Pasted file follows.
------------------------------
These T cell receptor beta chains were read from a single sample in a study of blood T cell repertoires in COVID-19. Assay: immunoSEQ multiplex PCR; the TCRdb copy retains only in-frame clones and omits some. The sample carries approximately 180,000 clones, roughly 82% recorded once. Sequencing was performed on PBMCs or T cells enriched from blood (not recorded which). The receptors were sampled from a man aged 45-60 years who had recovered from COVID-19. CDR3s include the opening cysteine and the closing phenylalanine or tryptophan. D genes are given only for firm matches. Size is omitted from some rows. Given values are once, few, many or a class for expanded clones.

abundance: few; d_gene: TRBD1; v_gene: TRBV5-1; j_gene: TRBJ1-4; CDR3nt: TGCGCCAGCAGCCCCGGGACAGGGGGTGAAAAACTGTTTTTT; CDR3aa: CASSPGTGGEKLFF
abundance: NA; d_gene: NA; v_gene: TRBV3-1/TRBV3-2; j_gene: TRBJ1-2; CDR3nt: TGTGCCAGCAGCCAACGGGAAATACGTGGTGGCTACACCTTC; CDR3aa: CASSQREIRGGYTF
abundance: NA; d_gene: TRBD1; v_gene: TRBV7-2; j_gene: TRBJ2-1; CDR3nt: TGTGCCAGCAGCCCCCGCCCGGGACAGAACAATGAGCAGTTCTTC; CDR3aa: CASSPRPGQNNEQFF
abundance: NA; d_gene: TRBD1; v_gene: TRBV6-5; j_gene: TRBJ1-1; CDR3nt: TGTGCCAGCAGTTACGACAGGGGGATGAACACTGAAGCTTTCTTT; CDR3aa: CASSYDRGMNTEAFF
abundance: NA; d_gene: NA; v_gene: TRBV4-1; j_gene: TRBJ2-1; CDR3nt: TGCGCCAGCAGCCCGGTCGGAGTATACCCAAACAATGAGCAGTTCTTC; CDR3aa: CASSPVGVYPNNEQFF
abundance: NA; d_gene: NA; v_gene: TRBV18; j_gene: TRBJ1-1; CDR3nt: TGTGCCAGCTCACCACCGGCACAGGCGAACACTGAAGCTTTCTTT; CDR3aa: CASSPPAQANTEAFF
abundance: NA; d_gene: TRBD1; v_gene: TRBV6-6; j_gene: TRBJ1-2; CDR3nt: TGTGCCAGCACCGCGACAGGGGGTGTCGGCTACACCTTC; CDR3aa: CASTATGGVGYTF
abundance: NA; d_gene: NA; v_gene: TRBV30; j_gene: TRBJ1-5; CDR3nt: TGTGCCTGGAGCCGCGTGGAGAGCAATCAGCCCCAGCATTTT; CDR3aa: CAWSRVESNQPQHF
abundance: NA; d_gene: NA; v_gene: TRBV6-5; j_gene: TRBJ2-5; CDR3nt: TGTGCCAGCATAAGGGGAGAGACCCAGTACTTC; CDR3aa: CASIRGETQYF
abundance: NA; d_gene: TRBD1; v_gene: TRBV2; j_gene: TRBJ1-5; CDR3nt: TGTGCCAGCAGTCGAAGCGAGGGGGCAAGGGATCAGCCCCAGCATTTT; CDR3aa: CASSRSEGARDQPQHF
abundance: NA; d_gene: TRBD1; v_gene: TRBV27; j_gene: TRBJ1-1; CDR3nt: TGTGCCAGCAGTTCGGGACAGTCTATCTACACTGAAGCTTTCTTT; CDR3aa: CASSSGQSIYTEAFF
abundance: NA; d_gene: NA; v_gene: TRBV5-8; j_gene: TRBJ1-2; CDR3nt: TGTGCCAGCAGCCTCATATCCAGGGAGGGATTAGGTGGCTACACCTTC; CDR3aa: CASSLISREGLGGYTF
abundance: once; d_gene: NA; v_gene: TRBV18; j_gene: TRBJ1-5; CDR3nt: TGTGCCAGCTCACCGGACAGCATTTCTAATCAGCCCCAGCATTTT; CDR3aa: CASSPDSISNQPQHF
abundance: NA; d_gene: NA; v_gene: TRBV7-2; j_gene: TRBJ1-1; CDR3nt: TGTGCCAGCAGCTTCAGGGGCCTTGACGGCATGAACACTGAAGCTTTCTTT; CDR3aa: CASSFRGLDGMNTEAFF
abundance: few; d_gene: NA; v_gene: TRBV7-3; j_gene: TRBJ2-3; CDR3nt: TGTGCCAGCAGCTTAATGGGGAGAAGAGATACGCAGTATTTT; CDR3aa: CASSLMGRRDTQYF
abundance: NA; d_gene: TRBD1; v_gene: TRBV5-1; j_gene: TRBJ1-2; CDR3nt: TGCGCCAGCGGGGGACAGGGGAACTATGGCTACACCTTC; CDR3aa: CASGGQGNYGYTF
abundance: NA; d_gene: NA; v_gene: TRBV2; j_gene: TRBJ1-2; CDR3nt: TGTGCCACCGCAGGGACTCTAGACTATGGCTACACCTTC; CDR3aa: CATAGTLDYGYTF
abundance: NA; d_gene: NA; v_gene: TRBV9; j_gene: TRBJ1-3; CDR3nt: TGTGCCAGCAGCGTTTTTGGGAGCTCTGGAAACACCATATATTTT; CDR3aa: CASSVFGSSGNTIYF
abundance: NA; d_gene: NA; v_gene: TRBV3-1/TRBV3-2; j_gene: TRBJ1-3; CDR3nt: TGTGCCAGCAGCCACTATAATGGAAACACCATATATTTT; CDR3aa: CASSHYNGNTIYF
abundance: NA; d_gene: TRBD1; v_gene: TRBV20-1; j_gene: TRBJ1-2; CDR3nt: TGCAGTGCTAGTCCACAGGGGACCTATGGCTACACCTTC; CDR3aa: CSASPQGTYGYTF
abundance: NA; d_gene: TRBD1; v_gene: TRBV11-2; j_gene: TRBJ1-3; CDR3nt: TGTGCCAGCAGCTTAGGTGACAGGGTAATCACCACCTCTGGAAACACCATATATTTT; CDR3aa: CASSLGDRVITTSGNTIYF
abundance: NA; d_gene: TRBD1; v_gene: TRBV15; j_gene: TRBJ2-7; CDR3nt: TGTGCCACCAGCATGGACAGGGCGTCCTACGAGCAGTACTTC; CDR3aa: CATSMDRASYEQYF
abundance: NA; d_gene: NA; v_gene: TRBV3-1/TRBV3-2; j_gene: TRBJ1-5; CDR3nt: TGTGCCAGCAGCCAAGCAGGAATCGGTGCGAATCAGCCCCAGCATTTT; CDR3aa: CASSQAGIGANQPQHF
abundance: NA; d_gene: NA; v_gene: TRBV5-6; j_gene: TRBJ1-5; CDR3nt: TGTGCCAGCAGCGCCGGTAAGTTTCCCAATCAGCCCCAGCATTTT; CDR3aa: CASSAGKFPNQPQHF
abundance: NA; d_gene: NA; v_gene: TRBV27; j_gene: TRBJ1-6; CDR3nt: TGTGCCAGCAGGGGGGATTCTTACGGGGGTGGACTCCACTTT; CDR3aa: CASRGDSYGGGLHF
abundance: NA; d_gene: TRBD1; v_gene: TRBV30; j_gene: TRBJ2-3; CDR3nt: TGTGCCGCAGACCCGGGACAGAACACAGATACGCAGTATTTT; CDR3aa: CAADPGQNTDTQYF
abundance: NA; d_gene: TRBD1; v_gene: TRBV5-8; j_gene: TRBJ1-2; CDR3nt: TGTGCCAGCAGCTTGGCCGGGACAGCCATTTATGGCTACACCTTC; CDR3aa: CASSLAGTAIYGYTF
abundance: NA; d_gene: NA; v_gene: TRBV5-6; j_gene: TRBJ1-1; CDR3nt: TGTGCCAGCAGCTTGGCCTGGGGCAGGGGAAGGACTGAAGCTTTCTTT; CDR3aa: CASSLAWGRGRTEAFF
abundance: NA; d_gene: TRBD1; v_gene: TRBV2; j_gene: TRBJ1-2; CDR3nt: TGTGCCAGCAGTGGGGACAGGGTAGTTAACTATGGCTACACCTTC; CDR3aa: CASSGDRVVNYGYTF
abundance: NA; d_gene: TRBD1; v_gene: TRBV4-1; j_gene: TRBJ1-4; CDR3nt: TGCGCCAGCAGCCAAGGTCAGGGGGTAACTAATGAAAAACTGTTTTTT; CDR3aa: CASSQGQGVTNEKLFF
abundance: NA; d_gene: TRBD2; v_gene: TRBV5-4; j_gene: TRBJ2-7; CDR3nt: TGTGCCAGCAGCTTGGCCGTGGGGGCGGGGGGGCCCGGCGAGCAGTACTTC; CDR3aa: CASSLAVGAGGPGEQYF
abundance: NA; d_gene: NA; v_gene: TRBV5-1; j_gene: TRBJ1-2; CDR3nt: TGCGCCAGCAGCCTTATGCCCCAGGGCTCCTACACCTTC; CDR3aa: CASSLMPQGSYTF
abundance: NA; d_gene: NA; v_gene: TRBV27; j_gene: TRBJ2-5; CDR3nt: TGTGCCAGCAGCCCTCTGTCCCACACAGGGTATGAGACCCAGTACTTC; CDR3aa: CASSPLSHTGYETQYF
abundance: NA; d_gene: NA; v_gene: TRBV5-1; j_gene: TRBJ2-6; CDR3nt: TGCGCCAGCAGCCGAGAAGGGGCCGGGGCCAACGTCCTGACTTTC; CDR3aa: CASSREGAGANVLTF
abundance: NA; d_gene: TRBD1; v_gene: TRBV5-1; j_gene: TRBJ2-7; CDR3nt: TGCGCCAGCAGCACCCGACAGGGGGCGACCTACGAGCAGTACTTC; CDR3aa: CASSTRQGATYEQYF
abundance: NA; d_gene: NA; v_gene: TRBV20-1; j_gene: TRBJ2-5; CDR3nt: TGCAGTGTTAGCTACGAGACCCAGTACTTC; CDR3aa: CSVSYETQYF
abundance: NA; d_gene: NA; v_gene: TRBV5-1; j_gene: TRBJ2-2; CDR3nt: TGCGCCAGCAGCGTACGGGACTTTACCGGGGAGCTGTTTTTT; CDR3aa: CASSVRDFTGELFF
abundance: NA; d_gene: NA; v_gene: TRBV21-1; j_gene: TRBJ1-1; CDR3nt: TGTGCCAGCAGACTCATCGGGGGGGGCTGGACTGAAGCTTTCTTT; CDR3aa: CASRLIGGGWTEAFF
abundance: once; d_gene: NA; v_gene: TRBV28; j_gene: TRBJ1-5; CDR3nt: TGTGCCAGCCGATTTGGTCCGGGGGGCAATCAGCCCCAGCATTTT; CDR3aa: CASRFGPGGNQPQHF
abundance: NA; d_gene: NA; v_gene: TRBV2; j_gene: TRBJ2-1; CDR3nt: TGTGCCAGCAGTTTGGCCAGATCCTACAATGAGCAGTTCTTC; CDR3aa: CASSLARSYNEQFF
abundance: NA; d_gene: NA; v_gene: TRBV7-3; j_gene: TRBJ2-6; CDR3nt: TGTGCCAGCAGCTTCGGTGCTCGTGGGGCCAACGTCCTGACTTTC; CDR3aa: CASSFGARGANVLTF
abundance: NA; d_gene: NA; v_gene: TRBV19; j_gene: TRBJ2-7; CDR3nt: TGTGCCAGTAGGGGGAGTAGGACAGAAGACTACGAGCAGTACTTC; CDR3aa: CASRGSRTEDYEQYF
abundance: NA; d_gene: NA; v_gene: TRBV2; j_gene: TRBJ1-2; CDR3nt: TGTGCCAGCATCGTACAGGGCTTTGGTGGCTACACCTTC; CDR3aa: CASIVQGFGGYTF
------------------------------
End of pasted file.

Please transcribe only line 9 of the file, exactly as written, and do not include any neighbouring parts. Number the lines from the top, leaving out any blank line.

abundance: NA; d_gene: NA; v_gene: TRBV30; j_gene: TRBJ1-5; CDR3nt: TGTGCCTGGAGCCGCGTGGAGAGCAATCAGCCCCAGCATTTT; CDR3aa: CAWSRVESNQPQHF